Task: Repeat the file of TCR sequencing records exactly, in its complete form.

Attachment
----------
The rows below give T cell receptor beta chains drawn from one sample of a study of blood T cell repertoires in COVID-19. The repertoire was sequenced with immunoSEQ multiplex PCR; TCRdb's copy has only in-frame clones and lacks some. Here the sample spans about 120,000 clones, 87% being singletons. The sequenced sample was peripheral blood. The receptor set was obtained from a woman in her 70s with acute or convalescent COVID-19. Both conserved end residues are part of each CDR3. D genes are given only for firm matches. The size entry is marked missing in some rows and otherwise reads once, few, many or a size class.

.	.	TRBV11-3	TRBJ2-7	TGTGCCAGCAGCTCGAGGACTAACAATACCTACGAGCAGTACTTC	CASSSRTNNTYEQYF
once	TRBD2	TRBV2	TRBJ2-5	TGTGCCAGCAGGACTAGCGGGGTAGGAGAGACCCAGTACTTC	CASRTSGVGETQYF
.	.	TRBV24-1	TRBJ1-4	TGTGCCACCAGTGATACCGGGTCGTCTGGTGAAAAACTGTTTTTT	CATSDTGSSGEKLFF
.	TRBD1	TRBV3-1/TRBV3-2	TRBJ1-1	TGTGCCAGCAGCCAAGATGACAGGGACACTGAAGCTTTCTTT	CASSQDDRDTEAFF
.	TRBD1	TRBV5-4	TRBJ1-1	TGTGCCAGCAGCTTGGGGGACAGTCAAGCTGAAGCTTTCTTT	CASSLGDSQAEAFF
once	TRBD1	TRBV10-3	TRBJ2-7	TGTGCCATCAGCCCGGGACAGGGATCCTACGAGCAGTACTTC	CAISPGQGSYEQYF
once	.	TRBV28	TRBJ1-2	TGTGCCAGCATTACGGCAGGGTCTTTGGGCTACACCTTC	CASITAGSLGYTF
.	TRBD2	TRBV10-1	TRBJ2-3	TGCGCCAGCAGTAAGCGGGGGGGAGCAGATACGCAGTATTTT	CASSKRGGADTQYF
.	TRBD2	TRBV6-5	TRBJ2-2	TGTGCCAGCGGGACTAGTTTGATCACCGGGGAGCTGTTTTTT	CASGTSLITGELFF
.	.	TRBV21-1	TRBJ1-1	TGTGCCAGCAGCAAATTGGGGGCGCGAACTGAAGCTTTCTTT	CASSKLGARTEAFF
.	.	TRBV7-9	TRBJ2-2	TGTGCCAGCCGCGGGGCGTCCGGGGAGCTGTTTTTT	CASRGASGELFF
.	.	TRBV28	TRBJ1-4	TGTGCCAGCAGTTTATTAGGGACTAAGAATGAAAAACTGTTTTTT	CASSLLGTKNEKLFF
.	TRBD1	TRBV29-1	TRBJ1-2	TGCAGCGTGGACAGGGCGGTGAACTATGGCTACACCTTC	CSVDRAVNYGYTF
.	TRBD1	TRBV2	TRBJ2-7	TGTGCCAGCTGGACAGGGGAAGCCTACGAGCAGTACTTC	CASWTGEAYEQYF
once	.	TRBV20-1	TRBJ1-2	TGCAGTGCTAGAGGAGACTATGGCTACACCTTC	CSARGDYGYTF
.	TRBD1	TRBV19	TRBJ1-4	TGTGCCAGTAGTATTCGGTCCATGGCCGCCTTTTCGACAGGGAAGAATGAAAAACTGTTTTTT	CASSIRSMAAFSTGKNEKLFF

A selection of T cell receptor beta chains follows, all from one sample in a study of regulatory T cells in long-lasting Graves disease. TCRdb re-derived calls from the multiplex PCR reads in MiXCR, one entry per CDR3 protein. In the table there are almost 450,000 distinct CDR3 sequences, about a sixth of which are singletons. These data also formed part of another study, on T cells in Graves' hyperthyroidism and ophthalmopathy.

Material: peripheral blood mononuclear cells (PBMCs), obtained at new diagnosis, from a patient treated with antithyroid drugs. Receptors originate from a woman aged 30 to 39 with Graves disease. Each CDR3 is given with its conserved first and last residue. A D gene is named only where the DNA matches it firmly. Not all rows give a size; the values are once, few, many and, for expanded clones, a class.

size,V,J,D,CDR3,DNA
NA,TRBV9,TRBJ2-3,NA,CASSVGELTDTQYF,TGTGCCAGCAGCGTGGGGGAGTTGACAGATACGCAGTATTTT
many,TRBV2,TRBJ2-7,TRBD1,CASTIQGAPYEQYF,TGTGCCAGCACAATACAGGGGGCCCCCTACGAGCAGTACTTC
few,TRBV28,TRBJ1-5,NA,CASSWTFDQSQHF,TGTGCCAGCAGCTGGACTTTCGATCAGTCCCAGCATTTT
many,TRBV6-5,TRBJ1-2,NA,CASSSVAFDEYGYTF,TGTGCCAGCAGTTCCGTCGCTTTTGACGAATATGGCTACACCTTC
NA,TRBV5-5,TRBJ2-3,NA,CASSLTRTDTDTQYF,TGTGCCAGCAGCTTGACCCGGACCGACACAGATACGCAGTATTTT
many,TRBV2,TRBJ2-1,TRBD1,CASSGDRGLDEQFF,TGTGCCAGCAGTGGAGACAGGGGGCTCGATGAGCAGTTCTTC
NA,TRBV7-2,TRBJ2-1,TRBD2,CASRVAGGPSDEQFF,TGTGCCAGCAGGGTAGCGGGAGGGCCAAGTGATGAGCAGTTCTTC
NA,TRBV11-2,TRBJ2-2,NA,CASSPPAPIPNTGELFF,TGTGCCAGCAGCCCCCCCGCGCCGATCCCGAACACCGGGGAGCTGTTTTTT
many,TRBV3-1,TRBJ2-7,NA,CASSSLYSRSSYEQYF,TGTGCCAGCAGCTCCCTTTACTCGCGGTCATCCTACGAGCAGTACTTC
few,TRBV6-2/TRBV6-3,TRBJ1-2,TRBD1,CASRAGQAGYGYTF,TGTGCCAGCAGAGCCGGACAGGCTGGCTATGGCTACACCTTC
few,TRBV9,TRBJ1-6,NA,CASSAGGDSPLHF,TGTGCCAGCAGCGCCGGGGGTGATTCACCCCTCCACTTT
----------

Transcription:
The rows below give T cell receptor beta chains drawn from one sample of a study of blood T cell repertoires in COVID-19. The repertoire was sequenced with immunoSEQ multiplex PCR; TCRdb's copy has only in-frame clones and lacks some. Here the sample spans about 120,000 clones, 87% being singletons. The sequenced sample was peripheral blood. The receptor set was obtained from a woman in her 70s with acute or convalescent COVID-19. Both conserved end residues are part of each CDR3. D genes are given only for firm matches. The size entry is marked missing in some rows and otherwise reads once, few, many or a size class.

.	.	TRBV11-3	TRBJ2-7	TGTGCCAGCAGCTCGAGGACTAACAATACCTACGAGCAGTACTTC	CASSSRTNNTYEQYF
once	TRBD2	TRBV2	TRBJ2-5	TGTGCCAGCAGGACTAGCGGGGTAGGAGAGACCCAGTACTTC	CASRTSGVGETQYF
.	.	TRBV24-1	TRBJ1-4	TGTGCCACCAGTGATACCGGGTCGTCTGGTGAAAAACTGTTTTTT	CATSDTGSSGEKLFF
.	TRBD1	TRBV3-1/TRBV3-2	TRBJ1-1	TGTGCCAGCAGCCAAGATGACAGGGACACTGAAGCTTTCTTT	CASSQDDRDTEAFF
.	TRBD1	TRBV5-4	TRBJ1-1	TGTGCCAGCAGCTTGGGGGACAGTCAAGCTGAAGCTTTCTTT	CASSLGDSQAEAFF
once	TRBD1	TRBV10-3	TRBJ2-7	TGTGCCATCAGCCCGGGACAGGGATCCTACGAGCAGTACTTC	CAISPGQGSYEQYF
once	.	TRBV28	TRBJ1-2	TGTGCCAGCATTACGGCAGGGTCTTTGGGCTACACCTTC	CASITAGSLGYTF
.	TRBD2	TRBV10-1	TRBJ2-3	TGCGCCAGCAGTAAGCGGGGGGGAGCAGATACGCAGTATTTT	CASSKRGGADTQYF
.	TRBD2	TRBV6-5	TRBJ2-2	TGTGCCAGCGGGACTAGTTTGATCACCGGGGAGCTGTTTTTT	CASGTSLITGELFF
.	.	TRBV21-1	TRBJ1-1	TGTGCCAGCAGCAAATTGGGGGCGCGAACTGAAGCTTTCTTT	CASSKLGARTEAFF
.	.	TRBV7-9	TRBJ2-2	TGTGCCAGCCGCGGGGCGTCCGGGGAGCTGTTTTTT	CASRGASGELFF
.	.	TRBV28	TRBJ1-4	TGTGCCAGCAGTTTATTAGGGACTAAGAATGAAAAACTGTTTTTT	CASSLLGTKNEKLFF
.	TRBD1	TRBV29-1	TRBJ1-2	TGCAGCGTGGACAGGGCGGTGAACTATGGCTACACCTTC	CSVDRAVNYGYTF
.	TRBD1	TRBV2	TRBJ2-7	TGTGCCAGCTGGACAGGGGAAGCCTACGAGCAGTACTTC	CASWTGEAYEQYF
once	.	TRBV20-1	TRBJ1-2	TGCAGTGCTAGAGGAGACTATGGCTACACCTTC	CSARGDYGYTF
.	TRBD1	TRBV19	TRBJ1-4	TGTGCCAGTAGTATTCGGTCCATGGCCGCCTTTTCGACAGGGAAGAATGAAAAACTGTTTTTT	CASSIRSMAAFSTGKNEKLFF

A selection of T cell receptor beta chains follows, all from one sample in a study of regulatory T cells in long-lasting Graves disease. TCRdb re-derived calls from the multiplex PCR reads in MiXCR, one entry per CDR3 protein. In the table there are almost 450,000 distinct CDR3 sequences, about a sixth of which are singletons. These data also formed part of another study, on T cells in Graves' hyperthyroidism and ophthalmopathy.

Material: peripheral blood mononuclear cells (PBMCs), obtained at new diagnosis, from a patient treated with antithyroid drugs. Receptors originate from a woman aged 30 to 39 with Graves disease. Each CDR3 is given with its conserved first and last residue. A D gene is named only where the DNA matches it firmly. Not all rows give a size; the values are once, few, many and, for expanded clones, a class.

size,V,J,D,CDR3,DNA
NA,TRBV9,TRBJ2-3,NA,CASSVGELTDTQYF,TGTGCCAGCAGCGTGGGGGAGTTGACAGATACGCAGTATTTT
many,TRBV2,TRBJ2-7,TRBD1,CASTIQGAPYEQYF,TGTGCCAGCACAATACAGGGGGCCCCCTACGAGCAGTACTTC
few,TRBV28,TRBJ1-5,NA,CASSWTFDQSQHF,TGTGCCAGCAGCTGGACTTTCGATCAGTCCCAGCATTTT
many,TRBV6-5,TRBJ1-2,NA,CASSSVAFDEYGYTF,TGTGCCAGCAGTTCCGTCGCTTTTGACGAATATGGCTACACCTTC
NA,TRBV5-5,TRBJ2-3,NA,CASSLTRTDTDTQYF,TGTGCCAGCAGCTTGACCCGGACCGACACAGATACGCAGTATTTT
many,TRBV2,TRBJ2-1,TRBD1,CASSGDRGLDEQFF,TGTGCCAGCAGTGGAGACAGGGGGCTCGATGAGCAGTTCTTC
NA,TRBV7-2,TRBJ2-1,TRBD2,CASRVAGGPSDEQFF,TGTGCCAGCAGGGTAGCGGGAGGGCCAAGTGATGAGCAGTTCTTC
NA,TRBV11-2,TRBJ2-2,NA,CASSPPAPIPNTGELFF,TGTGCCAGCAGCCCCCCCGCGCCGATCCCGAACACCGGGGAGCTGTTTTTT
many,TRBV3-1,TRBJ2-7,NA,CASSSLYSRSSYEQYF,TGTGCCAGCAGCTCCCTTTACTCGCGGTCATCCTACGAGCAGTACTTC
few,TRBV6-2/TRBV6-3,TRBJ1-2,TRBD1,CASRAGQAGYGYTF,TGTGCCAGCAGAGCCGGACAGGCTGGCTATGGCTACACCTTC
few,TRBV9,TRBJ1-6,NA,CASSAGGDSPLHF,TGTGCCAGCAGCGCCGGGGGTGATTCACCCCTCCACTTT